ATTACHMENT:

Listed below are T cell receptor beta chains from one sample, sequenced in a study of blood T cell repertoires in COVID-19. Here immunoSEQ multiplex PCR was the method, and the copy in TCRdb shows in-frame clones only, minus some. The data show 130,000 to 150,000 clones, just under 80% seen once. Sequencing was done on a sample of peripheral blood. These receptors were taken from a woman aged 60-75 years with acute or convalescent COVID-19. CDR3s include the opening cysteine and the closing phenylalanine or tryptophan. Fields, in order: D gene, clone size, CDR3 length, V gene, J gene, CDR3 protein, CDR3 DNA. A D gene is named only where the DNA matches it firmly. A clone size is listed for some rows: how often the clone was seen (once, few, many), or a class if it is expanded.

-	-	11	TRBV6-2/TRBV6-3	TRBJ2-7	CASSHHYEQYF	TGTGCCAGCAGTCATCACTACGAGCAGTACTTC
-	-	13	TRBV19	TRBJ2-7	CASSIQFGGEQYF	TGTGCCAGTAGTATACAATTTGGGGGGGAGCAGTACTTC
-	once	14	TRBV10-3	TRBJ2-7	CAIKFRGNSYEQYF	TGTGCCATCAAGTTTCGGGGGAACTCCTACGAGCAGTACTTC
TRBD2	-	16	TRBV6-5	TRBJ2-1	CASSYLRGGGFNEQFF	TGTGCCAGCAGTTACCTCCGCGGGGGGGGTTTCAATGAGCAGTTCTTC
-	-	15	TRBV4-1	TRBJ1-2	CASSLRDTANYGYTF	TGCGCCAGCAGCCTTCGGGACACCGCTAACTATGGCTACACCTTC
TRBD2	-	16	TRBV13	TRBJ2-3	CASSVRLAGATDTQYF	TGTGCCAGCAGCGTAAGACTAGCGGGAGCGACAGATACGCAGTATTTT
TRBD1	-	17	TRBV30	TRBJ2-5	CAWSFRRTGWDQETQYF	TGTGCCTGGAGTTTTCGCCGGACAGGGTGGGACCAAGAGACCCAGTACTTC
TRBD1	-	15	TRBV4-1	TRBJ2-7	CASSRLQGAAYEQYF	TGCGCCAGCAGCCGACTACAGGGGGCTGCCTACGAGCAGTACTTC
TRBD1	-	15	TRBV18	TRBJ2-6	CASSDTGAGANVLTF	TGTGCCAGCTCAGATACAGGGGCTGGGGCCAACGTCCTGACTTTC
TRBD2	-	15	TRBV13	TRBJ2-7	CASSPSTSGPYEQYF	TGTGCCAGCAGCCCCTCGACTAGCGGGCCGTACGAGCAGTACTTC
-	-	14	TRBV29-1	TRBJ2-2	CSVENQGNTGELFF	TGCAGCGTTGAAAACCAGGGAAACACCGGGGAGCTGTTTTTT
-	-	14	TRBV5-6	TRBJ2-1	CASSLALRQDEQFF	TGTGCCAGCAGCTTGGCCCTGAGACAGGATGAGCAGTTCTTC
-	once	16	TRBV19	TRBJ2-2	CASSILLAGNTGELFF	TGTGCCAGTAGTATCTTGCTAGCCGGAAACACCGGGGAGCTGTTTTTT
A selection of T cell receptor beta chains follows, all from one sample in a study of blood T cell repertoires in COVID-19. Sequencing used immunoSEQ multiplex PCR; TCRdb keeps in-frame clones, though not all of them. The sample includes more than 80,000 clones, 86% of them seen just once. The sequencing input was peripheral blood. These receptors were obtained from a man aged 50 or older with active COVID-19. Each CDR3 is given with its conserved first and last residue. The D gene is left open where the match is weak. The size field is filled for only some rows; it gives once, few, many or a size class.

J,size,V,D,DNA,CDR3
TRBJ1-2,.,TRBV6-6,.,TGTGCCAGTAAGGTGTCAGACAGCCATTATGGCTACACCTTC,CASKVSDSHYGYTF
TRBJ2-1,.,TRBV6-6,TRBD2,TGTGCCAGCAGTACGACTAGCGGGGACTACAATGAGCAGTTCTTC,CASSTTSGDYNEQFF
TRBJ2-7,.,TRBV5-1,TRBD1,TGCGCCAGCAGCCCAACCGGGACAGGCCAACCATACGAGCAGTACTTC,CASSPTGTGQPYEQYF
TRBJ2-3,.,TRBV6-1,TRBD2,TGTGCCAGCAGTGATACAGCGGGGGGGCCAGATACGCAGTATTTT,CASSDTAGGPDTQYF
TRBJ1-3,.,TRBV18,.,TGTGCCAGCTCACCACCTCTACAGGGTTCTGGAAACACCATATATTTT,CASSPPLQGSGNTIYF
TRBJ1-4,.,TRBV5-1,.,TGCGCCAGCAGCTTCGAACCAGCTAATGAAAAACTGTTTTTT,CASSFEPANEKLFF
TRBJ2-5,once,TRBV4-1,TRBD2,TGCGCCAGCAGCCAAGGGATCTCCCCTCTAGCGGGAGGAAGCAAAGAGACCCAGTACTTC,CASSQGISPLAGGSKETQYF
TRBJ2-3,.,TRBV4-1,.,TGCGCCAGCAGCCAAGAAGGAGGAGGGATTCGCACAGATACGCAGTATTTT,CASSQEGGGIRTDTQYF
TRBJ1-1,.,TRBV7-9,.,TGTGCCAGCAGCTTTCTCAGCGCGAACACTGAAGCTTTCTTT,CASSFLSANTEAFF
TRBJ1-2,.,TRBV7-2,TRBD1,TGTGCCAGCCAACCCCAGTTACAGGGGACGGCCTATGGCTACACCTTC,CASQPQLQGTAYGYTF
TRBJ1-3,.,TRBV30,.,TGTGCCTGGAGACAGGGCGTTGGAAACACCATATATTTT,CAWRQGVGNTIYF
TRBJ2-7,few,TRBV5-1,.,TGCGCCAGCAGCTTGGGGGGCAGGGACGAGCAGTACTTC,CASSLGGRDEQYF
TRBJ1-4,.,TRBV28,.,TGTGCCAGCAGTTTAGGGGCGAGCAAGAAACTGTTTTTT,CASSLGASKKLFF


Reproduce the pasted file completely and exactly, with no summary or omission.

Listed below are T cell receptor beta chains from one sample, sequenced in a study of blood T cell repertoires in COVID-19. Here immunoSEQ multiplex PCR was the method, and the copy in TCRdb shows in-frame clones only, minus some. The data show 130,000 to 150,000 clones, just under 80% seen once. Sequencing was done on a sample of peripheral blood. These receptors were taken from a woman aged 60-75 years with acute or convalescent COVID-19. CDR3s include the opening cysteine and the closing phenylalanine or tryptophan. Fields, in order: D gene, clone size, CDR3 length, V gene, J gene, CDR3 protein, CDR3 DNA. A D gene is named only where the DNA matches it firmly. A clone size is listed for some rows: how often the clone was seen (once, few, many), or a class if it is expanded.

-	-	11	TRBV6-2/TRBV6-3	TRBJ2-7	CASSHHYEQYF	TGTGCCAGCAGTCATCACTACGAGCAGTACTTC
-	-	13	TRBV19	TRBJ2-7	CASSIQFGGEQYF	TGTGCCAGTAGTATACAATTTGGGGGGGAGCAGTACTTC
-	once	14	TRBV10-3	TRBJ2-7	CAIKFRGNSYEQYF	TGTGCCATCAAGTTTCGGGGGAACTCCTACGAGCAGTACTTC
TRBD2	-	16	TRBV6-5	TRBJ2-1	CASSYLRGGGFNEQFF	TGTGCCAGCAGTTACCTCCGCGGGGGGGGTTTCAATGAGCAGTTCTTC
-	-	15	TRBV4-1	TRBJ1-2	CASSLRDTANYGYTF	TGCGCCAGCAGCCTTCGGGACACCGCTAACTATGGCTACACCTTC
TRBD2	-	16	TRBV13	TRBJ2-3	CASSVRLAGATDTQYF	TGTGCCAGCAGCGTAAGACTAGCGGGAGCGACAGATACGCAGTATTTT
TRBD1	-	17	TRBV30	TRBJ2-5	CAWSFRRTGWDQETQYF	TGTGCCTGGAGTTTTCGCCGGACAGGGTGGGACCAAGAGACCCAGTACTTC
TRBD1	-	15	TRBV4-1	TRBJ2-7	CASSRLQGAAYEQYF	TGCGCCAGCAGCCGACTACAGGGGGCTGCCTACGAGCAGTACTTC
TRBD1	-	15	TRBV18	TRBJ2-6	CASSDTGAGANVLTF	TGTGCCAGCTCAGATACAGGGGCTGGGGCCAACGTCCTGACTTTC
TRBD2	-	15	TRBV13	TRBJ2-7	CASSPSTSGPYEQYF	TGTGCCAGCAGCCCCTCGACTAGCGGGCCGTACGAGCAGTACTTC
-	-	14	TRBV29-1	TRBJ2-2	CSVENQGNTGELFF	TGCAGCGTTGAAAACCAGGGAAACACCGGGGAGCTGTTTTTT
-	-	14	TRBV5-6	TRBJ2-1	CASSLALRQDEQFF	TGTGCCAGCAGCTTGGCCCTGAGACAGGATGAGCAGTTCTTC
-	once	16	TRBV19	TRBJ2-2	CASSILLAGNTGELFF	TGTGCCAGTAGTATCTTGCTAGCCGGAAACACCGGGGAGCTGTTTTTT
A selection of T cell receptor beta chains follows, all from one sample in a study of blood T cell repertoires in COVID-19. Sequencing used immunoSEQ multiplex PCR; TCRdb keeps in-frame clones, though not all of them. The sample includes more than 80,000 clones, 86% of them seen just once. The sequencing input was peripheral blood. These receptors were obtained from a man aged 50 or older with active COVID-19. Each CDR3 is given with its conserved first and last residue. The D gene is left open where the match is weak. The size field is filled for only some rows; it gives once, few, many or a size class.

J,size,V,D,DNA,CDR3
TRBJ1-2,.,TRBV6-6,.,TGTGCCAGTAAGGTGTCAGACAGCCATTATGGCTACACCTTC,CASKVSDSHYGYTF
TRBJ2-1,.,TRBV6-6,TRBD2,TGTGCCAGCAGTACGACTAGCGGGGACTACAATGAGCAGTTCTTC,CASSTTSGDYNEQFF
TRBJ2-7,.,TRBV5-1,TRBD1,TGCGCCAGCAGCCCAACCGGGACAGGCCAACCATACGAGCAGTACTTC,CASSPTGTGQPYEQYF
TRBJ2-3,.,TRBV6-1,TRBD2,TGTGCCAGCAGTGATACAGCGGGGGGGCCAGATACGCAGTATTTT,CASSDTAGGPDTQYF
TRBJ1-3,.,TRBV18,.,TGTGCCAGCTCACCACCTCTACAGGGTTCTGGAAACACCATATATTTT,CASSPPLQGSGNTIYF
TRBJ1-4,.,TRBV5-1,.,TGCGCCAGCAGCTTCGAACCAGCTAATGAAAAACTGTTTTTT,CASSFEPANEKLFF
TRBJ2-5,once,TRBV4-1,TRBD2,TGCGCCAGCAGCCAAGGGATCTCCCCTCTAGCGGGAGGAAGCAAAGAGACCCAGTACTTC,CASSQGISPLAGGSKETQYF
TRBJ2-3,.,TRBV4-1,.,TGCGCCAGCAGCCAAGAAGGAGGAGGGATTCGCACAGATACGCAGTATTTT,CASSQEGGGIRTDTQYF
TRBJ1-1,.,TRBV7-9,.,TGTGCCAGCAGCTTTCTCAGCGCGAACACTGAAGCTTTCTTT,CASSFLSANTEAFF
TRBJ1-2,.,TRBV7-2,TRBD1,TGTGCCAGCCAACCCCAGTTACAGGGGACGGCCTATGGCTACACCTTC,CASQPQLQGTAYGYTF
TRBJ1-3,.,TRBV30,.,TGTGCCTGGAGACAGGGCGTTGGAAACACCATATATTTT,CAWRQGVGNTIYF
TRBJ2-7,few,TRBV5-1,.,TGCGCCAGCAGCTTGGGGGGCAGGGACGAGCAGTACTTC,CASSLGGRDEQYF
TRBJ1-4,.,TRBV28,.,TGTGCCAGCAGTTTAGGGGCGAGCAAGAAACTGTTTTTT,CASSLGASKKLFF